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Advice on doing the Egg Drop challenge with High Schoolers

  1. Sep 9, 2015 #1
    Hello

    I'm relatively new to teaching physics and was wondering if you anyone had advices as to the parameters to put on this challenge.

    How high should I drop their containers from? 2nd or 3rd story?

    When I was in school, I think we could only use glue and toothpicks, but I don't remember if there was like a weight limit on it.

    I was thinking popsicle sticks could also be good.

    I would love any advice from people who have successfully done this challenge before. Thanks!
     
  2. jcsd
  3. Sep 9, 2015 #2

    BvU

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    There's 99 results for a search for the word egg. Perhaps there's something useful amongst all that ?
     
  4. Sep 9, 2015 #3
    Really? I must not be using this right. I searched Egg in the titles of threads on this forum and got nothing. Care to weigh in?
     
  5. Sep 9, 2015 #4

    BvU

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  6. Sep 9, 2015 #5
    Thanks, I had a look at the past conversations about it. I guess what I was looking for was advice with some thoughts about what worked well and what didn't. Most of the conversations are from students about how best to make a container.

    But I guess in looking at the replies, it seems there is no consensus BEST way to do the project. I know that I don't want to use parachutes, and I would really like to limit the materials used. There was a conversation that seemed like there were really unique materials allowed, but it seems like that didn't go anywhere.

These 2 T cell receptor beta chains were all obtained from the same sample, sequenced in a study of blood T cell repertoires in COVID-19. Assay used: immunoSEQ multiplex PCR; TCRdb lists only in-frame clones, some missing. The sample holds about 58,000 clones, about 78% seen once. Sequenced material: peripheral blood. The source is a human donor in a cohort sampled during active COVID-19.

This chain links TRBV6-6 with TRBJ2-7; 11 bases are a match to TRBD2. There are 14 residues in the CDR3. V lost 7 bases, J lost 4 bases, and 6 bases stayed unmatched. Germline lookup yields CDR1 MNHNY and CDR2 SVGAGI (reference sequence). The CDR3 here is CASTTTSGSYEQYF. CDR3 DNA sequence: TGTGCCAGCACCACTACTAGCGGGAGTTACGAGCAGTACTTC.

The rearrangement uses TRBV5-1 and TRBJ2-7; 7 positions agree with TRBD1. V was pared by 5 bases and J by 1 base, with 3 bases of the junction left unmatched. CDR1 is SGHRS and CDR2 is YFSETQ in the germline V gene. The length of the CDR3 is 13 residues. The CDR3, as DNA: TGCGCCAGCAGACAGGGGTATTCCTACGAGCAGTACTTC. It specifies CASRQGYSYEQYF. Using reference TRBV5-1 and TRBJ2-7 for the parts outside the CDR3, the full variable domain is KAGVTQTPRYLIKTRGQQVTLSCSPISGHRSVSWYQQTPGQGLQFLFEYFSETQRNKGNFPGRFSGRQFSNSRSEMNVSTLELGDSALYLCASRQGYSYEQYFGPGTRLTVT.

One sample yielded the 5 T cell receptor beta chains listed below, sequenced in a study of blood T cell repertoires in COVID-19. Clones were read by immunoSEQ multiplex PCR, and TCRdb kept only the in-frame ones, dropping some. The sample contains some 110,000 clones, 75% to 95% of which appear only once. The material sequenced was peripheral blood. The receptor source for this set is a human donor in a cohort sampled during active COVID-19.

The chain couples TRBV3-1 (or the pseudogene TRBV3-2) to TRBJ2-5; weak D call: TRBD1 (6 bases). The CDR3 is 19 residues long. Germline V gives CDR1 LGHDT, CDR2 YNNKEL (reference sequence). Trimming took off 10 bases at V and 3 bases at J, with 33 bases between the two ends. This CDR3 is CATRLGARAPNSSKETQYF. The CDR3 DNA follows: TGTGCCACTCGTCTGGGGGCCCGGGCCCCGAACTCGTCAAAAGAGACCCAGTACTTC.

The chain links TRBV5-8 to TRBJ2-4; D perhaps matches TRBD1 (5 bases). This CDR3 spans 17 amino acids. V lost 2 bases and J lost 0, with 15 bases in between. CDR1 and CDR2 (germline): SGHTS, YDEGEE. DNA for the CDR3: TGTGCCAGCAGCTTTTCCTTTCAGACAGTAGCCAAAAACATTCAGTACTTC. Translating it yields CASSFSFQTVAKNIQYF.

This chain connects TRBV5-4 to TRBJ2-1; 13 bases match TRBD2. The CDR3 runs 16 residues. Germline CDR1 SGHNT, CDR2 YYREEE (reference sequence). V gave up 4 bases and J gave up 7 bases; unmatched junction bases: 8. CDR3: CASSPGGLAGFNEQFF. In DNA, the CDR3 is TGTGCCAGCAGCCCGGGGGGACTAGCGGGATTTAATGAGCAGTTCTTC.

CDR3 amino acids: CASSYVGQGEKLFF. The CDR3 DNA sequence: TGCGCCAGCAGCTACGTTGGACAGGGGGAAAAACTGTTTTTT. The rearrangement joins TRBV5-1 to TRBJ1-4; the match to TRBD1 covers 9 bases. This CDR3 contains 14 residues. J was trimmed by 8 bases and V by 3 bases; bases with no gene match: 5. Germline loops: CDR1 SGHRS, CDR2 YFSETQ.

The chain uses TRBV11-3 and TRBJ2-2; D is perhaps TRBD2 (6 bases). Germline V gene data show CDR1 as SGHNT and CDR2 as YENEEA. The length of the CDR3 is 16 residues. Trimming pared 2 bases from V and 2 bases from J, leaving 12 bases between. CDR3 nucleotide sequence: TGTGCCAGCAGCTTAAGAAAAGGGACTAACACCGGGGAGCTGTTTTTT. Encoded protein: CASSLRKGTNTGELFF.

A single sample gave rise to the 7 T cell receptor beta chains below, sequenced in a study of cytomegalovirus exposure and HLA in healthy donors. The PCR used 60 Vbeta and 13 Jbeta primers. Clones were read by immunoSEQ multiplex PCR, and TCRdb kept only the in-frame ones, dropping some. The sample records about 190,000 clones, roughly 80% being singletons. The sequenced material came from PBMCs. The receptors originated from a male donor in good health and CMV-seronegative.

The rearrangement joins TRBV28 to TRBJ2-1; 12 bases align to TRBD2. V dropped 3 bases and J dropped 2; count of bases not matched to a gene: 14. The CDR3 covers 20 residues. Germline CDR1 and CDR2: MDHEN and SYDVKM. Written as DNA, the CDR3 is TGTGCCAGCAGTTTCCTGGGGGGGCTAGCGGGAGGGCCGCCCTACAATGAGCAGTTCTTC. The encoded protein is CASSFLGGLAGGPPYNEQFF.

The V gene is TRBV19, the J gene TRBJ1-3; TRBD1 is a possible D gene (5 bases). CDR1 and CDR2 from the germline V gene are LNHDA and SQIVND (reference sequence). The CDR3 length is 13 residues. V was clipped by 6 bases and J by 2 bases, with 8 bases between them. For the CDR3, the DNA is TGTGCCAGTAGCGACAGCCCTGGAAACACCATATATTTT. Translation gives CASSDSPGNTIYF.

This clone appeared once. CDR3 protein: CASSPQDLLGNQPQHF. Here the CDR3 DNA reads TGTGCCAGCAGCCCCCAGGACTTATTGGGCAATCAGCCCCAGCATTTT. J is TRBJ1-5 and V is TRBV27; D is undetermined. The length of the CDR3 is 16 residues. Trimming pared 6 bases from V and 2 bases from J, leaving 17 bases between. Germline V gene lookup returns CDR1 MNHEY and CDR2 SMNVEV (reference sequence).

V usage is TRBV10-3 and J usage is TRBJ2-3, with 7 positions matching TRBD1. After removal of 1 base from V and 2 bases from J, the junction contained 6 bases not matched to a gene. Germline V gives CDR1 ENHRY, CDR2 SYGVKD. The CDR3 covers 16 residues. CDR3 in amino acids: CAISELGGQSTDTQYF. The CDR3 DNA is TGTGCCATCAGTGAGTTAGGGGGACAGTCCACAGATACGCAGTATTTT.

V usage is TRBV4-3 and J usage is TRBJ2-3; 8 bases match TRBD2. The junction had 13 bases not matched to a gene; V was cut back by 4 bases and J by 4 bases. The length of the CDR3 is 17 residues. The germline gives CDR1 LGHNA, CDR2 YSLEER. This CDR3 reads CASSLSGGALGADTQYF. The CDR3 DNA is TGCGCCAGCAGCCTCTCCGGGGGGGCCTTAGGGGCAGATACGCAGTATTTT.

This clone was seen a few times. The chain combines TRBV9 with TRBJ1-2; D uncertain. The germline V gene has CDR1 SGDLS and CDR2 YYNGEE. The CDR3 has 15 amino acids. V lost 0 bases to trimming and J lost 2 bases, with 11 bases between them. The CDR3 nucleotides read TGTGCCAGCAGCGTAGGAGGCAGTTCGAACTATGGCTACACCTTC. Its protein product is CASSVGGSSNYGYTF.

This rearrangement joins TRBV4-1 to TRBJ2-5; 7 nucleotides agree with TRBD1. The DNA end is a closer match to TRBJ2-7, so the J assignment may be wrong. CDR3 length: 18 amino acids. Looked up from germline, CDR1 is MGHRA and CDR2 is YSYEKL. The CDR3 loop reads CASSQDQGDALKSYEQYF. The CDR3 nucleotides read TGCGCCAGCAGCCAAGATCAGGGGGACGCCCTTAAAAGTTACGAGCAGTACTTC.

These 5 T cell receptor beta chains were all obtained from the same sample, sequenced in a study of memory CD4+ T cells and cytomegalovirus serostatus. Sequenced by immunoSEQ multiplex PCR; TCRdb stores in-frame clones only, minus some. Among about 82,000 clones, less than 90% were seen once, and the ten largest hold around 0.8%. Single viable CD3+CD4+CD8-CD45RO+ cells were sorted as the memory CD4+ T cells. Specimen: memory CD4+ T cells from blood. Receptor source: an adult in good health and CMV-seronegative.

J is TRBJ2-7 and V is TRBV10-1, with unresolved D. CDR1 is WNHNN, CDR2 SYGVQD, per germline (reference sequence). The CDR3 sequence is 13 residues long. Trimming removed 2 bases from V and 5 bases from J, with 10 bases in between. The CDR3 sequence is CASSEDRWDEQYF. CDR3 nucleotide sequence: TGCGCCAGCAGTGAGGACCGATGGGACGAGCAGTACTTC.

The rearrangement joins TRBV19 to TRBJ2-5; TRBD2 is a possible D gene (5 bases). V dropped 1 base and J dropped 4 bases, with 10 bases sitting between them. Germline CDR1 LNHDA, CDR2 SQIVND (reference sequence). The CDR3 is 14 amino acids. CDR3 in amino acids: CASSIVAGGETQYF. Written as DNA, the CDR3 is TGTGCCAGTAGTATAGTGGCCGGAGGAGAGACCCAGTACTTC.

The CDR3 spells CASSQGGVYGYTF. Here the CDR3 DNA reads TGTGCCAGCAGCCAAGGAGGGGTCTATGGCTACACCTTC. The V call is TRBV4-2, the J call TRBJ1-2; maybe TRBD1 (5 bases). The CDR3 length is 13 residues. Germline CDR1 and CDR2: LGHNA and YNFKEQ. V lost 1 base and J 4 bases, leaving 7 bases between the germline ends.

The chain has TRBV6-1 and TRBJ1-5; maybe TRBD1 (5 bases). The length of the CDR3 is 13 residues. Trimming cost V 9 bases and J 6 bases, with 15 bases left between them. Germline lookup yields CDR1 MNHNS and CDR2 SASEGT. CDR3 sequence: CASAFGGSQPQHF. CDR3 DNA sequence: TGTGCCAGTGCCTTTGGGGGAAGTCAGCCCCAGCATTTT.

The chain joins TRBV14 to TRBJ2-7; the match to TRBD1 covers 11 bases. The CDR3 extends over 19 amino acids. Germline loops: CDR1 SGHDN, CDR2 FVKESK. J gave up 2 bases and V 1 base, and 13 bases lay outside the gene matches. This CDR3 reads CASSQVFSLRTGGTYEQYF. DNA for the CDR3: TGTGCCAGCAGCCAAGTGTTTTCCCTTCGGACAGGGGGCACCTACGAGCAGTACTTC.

If there any teachers around that have run these challenges before, please chime in and talk about what worked. Thanks
     
  7. Sep 9, 2015 #6

    Andy Resnick

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    Isn't this the entire point of the project? Like, the whole idea of problem-based learning?
     
  8. Sep 9, 2015 #7
    In my opinion I would say yes in regards to creating a solution for the central problem/task. But I would say not necessarily as far as the parameters that you put on it. Project-based and Problem-based units can still have limitations as far as what you can do, similar to how real world tasks are limited by money or weight or whatever other practical limitations may exist. I was hoping to hear some experiences (positive and negative) so I can find the sweet spot between "it's practically impossible" and "it's far too easy."

    For example, if it is less than a two story drop and students can use tissues to pad the inside and use parachutes and any other materials from home, I just don't really see a high level of design challenge. It's more of a challenge in what materials you choose.

    I guess I was thinking that there would be a "go to" set of rules for this challenge, and within those rules, the students would draw upon content, creativity, and the design process to succeed. But I've seen in these conversations as little as 3 meters height all the way to 25 meters.
     
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